Local women's group Women's Centre for Change (WCC) calls for the women and gender portfolios to be reinstated as individual portfolios in the State Government Executive Council (Exco) lineup.
"We are concerned that the women and gender portfolios have been incorporated under the new and wider portfolio of Social Development because we believe that women and gender should remain individual portfolios," WCC said in a press statement.
According to the NGO that addresses issues faced by women as well as helps women in crisis, portfolios function as an important platform and rallying point for public discourse and multi-stakeholder collaboration.
"The creation of specific portfolios within government is no minor matter. It's a direct reflection of the priority given to the issues involved, and serves to reinforce the visibility of these portfolios in public consciousness and perception," WCC said.
"Women are half the population and gender is a constant trending concern. Women and gender should therefore be named as specific portfolios which apply across all aspects of social development.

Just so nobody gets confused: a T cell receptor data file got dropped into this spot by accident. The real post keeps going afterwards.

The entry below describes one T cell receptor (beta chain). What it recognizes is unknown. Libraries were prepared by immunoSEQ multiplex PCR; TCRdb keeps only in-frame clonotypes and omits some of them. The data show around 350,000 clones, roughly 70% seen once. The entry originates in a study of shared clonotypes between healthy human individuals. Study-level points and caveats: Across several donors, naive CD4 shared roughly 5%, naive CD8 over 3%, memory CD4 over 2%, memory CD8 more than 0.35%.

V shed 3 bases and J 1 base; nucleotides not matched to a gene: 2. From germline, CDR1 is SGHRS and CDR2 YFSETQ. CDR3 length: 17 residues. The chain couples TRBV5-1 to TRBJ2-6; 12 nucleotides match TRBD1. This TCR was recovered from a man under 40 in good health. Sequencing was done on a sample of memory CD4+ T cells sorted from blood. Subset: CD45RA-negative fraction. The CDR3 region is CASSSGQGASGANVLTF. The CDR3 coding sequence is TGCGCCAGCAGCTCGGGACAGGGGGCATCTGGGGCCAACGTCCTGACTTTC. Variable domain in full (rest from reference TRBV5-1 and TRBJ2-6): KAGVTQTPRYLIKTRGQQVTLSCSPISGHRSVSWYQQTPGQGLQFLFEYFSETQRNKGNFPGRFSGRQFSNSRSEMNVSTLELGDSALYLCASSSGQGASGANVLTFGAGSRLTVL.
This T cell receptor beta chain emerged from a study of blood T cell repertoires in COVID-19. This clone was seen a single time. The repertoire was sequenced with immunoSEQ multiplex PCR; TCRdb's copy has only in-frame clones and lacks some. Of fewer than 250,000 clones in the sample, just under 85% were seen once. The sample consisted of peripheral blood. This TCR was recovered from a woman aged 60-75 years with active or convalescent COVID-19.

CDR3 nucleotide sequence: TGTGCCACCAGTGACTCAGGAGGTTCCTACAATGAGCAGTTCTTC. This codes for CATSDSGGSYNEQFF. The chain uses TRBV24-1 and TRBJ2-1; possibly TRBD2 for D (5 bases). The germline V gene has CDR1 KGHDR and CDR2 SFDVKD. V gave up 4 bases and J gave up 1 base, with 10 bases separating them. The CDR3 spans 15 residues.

For this reason, many countries have these specific portfolios, including South Korea (Ministry of Gender Equality and Family), India (Ministry of Women & Child Development) and the Philippines (Philippine Commission on Women," said WCC programme director Karen Lai.
Penang has done remarkably well in its efforts to promote gender equality and women’s development, Lai points out.
The state government, she says, has set up the Penang Women’s Development Corporation, institutionalised gender responsive budgeting, implemented a gender inclusiveness policy, gathered sex dis-aggregated data, and to this day continues to push for greater women’s representation and participation in leadership and decision-making, the statement acknowledged.
"Nonetheless, with only one woman at a time represented in the Exco since 2008 (who also happens to hold the women and gender portfolio), and the number of women councillors in local government well below 30%, we still have a long way to go towards achieving full gender parity.
"Ironically, by subsuming the women and gender portfolio under social development, we risk diluting the visibility and impact made to-date," Lai said.
The Covid-19 pandemic has affected women disproportionately: domestic violence has increased drastically, and women are the vast majority of victims. Economic gender gaps have intensified.
Women, many who are in informal and low income groups, shoulder the greatest burdens. The Penang State Government has correctly recognised the problem through its special funding for NGOs working to curb domestic violence, the statement said.
"Now, more than ever, is the time for us to zoom in on women and gender issues," Lai said.
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